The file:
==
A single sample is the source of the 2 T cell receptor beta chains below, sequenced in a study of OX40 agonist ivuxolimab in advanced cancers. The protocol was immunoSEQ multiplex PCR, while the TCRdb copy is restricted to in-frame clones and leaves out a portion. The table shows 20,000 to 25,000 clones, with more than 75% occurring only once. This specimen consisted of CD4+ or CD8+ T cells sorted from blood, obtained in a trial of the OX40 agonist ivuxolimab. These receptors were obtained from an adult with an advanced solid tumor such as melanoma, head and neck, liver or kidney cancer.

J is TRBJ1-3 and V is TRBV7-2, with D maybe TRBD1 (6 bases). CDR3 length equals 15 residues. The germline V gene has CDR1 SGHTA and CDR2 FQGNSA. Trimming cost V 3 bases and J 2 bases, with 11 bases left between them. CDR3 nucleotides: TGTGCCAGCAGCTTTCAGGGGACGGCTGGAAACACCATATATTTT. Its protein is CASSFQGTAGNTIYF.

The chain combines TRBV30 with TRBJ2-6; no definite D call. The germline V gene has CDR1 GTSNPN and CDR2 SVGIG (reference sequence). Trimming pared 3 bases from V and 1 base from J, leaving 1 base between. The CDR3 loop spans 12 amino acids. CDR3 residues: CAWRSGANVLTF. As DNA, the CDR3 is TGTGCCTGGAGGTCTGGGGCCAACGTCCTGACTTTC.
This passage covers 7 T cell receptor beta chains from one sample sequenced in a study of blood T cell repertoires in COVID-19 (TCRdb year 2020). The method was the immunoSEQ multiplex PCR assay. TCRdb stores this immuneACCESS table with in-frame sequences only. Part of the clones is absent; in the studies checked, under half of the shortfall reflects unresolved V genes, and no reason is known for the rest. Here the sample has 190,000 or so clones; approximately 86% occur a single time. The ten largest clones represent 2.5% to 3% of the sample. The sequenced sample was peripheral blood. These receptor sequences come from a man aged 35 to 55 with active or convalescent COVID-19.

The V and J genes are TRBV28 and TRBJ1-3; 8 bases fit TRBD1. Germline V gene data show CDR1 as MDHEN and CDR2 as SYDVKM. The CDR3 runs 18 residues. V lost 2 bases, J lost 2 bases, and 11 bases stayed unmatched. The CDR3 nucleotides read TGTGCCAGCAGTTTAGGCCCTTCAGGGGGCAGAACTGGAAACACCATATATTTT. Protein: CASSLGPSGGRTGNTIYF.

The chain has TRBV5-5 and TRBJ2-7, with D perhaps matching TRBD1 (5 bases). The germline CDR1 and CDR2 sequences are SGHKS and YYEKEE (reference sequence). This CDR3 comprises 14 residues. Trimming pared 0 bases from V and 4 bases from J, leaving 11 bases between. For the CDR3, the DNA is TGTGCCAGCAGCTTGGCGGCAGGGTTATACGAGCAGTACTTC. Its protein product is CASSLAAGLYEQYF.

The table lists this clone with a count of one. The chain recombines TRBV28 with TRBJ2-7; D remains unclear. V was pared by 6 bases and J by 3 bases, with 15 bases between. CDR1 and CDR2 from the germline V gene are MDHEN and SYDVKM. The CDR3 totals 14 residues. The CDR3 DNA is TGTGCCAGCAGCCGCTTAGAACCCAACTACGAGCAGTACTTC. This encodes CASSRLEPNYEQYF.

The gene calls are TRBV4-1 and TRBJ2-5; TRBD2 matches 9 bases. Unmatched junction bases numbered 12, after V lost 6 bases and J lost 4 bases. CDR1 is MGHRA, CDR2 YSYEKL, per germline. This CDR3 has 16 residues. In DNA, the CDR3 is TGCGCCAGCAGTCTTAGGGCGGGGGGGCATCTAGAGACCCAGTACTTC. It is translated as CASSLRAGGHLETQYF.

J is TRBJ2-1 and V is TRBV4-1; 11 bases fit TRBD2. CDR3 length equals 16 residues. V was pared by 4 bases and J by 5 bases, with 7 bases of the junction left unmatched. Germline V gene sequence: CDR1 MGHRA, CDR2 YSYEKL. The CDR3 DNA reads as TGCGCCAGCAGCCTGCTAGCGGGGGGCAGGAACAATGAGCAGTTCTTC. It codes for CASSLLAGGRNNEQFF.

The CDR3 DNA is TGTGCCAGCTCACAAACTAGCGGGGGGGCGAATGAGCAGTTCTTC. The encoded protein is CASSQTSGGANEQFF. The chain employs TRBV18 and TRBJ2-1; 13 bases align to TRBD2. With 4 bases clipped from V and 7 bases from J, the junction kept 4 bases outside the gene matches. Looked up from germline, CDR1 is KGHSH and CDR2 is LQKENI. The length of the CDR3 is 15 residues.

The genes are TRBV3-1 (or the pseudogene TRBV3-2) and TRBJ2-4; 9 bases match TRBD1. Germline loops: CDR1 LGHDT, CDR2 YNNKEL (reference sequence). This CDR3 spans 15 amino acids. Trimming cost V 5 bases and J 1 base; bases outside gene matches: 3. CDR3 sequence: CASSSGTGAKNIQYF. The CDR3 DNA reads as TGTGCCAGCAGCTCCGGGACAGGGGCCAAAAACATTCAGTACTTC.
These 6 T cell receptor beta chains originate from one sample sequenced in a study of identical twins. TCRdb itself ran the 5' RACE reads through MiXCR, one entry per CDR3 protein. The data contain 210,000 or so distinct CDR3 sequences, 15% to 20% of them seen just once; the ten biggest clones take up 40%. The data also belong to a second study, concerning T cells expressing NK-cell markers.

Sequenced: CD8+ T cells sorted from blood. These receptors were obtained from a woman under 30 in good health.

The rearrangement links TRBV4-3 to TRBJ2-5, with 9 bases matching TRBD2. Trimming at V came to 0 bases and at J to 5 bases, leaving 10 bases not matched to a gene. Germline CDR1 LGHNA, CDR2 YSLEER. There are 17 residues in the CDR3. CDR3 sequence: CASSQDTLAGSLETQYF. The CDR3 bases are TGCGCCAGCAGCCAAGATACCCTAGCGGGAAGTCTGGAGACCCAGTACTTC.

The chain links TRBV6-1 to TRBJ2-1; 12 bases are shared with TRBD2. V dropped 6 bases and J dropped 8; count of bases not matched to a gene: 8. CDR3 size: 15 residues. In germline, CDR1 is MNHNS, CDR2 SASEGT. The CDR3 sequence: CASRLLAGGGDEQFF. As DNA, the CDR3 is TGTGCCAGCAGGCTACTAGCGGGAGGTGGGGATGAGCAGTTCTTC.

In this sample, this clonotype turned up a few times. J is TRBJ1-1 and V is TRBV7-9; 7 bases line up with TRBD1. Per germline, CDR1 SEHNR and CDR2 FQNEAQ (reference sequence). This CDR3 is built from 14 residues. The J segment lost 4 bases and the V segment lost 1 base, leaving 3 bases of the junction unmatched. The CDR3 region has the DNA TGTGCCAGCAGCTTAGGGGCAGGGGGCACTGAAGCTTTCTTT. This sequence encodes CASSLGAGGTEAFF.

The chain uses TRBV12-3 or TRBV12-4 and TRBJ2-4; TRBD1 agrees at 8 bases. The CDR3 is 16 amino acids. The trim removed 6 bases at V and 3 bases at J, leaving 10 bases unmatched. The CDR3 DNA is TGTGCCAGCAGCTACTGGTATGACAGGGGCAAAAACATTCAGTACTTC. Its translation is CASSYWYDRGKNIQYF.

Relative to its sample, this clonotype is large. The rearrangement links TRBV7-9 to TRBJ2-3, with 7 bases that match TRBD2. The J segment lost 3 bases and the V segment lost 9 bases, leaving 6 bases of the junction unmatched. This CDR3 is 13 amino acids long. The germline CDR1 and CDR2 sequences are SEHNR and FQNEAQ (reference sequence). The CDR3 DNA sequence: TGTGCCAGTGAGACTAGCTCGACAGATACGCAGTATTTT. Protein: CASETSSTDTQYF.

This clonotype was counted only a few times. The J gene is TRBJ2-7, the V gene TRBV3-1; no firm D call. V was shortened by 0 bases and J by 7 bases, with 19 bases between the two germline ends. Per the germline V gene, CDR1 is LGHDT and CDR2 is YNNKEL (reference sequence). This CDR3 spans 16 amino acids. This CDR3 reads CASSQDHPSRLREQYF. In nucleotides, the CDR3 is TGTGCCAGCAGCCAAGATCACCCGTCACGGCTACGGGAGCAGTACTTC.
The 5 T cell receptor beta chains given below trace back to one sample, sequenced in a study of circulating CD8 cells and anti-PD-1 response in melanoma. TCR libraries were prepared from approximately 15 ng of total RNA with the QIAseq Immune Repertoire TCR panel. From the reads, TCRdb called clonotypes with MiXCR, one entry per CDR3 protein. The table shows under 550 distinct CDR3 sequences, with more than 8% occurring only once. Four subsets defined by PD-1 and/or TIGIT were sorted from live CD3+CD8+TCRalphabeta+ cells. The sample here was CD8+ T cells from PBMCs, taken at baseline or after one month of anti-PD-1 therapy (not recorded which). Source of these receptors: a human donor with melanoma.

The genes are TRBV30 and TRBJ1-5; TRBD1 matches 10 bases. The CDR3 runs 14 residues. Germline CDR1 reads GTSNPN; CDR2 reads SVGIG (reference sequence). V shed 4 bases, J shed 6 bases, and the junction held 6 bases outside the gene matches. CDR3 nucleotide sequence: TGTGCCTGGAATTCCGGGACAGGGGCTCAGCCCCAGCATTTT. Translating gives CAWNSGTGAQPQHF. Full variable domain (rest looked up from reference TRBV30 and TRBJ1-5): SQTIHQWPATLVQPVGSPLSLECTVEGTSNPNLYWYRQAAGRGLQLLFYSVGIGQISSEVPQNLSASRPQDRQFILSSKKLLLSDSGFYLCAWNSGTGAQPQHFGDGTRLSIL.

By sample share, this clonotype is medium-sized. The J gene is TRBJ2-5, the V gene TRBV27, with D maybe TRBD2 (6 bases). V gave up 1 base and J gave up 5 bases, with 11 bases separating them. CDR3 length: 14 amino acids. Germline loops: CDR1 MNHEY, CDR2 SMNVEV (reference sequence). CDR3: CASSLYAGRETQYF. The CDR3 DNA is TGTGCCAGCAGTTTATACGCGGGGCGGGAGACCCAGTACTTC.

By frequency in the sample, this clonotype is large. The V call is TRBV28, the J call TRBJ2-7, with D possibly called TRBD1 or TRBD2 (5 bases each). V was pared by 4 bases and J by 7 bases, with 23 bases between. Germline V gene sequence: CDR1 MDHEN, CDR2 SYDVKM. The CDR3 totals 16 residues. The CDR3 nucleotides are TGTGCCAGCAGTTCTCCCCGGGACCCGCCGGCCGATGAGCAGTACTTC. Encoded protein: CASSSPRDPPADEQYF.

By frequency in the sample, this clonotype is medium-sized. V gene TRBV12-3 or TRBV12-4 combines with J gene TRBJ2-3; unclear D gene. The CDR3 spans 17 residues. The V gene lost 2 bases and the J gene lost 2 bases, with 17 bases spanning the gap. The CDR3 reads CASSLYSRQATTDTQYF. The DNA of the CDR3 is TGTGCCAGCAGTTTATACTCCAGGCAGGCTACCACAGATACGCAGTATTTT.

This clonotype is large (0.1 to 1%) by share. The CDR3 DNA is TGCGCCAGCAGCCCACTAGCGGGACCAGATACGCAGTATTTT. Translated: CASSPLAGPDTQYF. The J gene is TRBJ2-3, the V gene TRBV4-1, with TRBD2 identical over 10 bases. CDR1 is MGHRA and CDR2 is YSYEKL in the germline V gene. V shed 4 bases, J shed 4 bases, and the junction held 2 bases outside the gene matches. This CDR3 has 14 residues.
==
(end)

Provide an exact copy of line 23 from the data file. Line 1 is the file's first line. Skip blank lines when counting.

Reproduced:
By frequency in the sample, this clonotype is large. The V call is TRBV28, the J call TRBJ2-7, with D possibly called TRBD1 or TRBD2 (5 bases each). V was pared by 4 bases and J by 7 bases, with 23 bases between. Germline V gene sequence: CDR1 MDHEN, CDR2 SYDVKM. The CDR3 totals 16 residues. The CDR3 nucleotides are TGTGCCAGCAGTTCTCCCCGGGACCCGCCGGCCGATGAGCAGTACTTC. Encoded protein: CASSSPRDPPADEQYF.